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FILE - In this Dec. 8, 2014, file photo, Los Angeles firefighters battle a fire at the Da Vinci apartment complex under construction in Los Angeles, Dawud Abdulwali pleaded no contest Monday, April 24, 2017, to a charge of arson of a structure, and he was immediately sentenced to 15 years in prison. Abdulwali said he set the fire because he was angry about the August 2014 killing of Michael Brown, an unarmed black man, by a white police officer in Ferguson, Missouri. No one was hurt. (AP Photo/Damian Dovarganes, File)
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Man pleads no contest to arson in 2014 Los Angeles inferno

FILE - In this Dec. 8, 2014, file photo, Los Angeles firefighters battle a fire at the Da Vinci apartment complex under construction in Los Angeles, Dawud Abdulwali pleaded no contest Monday, April 24, 2017, to a charge of arson of a structure, and he was immediately sentenced to 15 years in prison. Abdulwali said he set the fire because he was angry about the August 2014 killing of Michael Brown, an unarmed black man, by a white police officer in Ferguson, Missouri. No one was hurt. (AP Photo/Damian Dovarganes, File)

LOS ANGELES (AP) — A man who a witness said was angry about the killing of a black man by police in Missouri pleaded no contest Monday to igniting a huge inferno in downtown Los Angeles that destroyed a block of apartments under construction.

Dawud Abdulwali, 58, was sentenced to 15 years in prison after entering the plea to one count of arson of a structure and acknowledging allegations of using an accelerant and causing millions of dollars in damage.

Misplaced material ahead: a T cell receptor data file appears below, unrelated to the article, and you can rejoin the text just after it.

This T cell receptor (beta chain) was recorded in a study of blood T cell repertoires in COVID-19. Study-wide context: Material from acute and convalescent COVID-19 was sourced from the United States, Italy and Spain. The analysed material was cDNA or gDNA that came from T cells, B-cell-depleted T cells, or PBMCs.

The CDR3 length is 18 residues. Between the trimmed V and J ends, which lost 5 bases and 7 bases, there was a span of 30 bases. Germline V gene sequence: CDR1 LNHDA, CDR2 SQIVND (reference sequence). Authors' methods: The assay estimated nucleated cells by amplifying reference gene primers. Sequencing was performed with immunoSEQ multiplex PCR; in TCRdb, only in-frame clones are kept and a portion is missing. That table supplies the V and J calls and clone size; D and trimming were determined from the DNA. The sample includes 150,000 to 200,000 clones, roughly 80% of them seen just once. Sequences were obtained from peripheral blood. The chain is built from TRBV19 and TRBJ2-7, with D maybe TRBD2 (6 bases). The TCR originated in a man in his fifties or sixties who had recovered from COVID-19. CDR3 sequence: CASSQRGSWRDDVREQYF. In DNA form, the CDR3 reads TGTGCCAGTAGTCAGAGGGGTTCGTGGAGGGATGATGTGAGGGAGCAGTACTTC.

Deputy District Attorney Joy Roberts said the plea was negotiated.

The December 2014 blaze gutted the seven-story Da Vinci apartment complex, which was in the wood-framing stage of construction. The fire also blew out windows and set off fire sprinklers in adjacent towers.

Traffic came to a halt on a nearby freeway as flames and searing heat blew across lanes.

Visible for miles, the fire looked as if a volcano had erupted among downtown high-rises. Cinders rained down on the area.

Damage, which included buildings housing city and county departments as well as a major law firm, was estimated at $100 million.

Fire Chief Ralph Terrazas praised the lengthy prison sentence for “a man who set one of the most expensive and destructive building fires in the city’s history.”

During a preliminary hearing last year, a witness testified that a week Abdulwali a week after the fire attended a party and bragged that he set it because he was angry about the killing of Michael Brown, an unarmed black man, by a white police officer in Ferguson, Missouri, in August 2016.

Popaul Tshimanga said Abdulwali ranted about Brown’s death.

“He was mad,” Tshimanga said, adding that Abdulwali said “he burned the building” near a freeway and “didn’t like the way the cops were killing black people.”

Investigators from the city fire department’s arson team and the federal Bureau of Alcohol, Tobacco, Firearms and Explosives sifted through 75,000 square feet (6,970 square meters) of debris.

Six months later they arrested Abdulwali, a taxi driver living in a rented room in South Los Angeles.

The Da Vinci complex was rebuilt.

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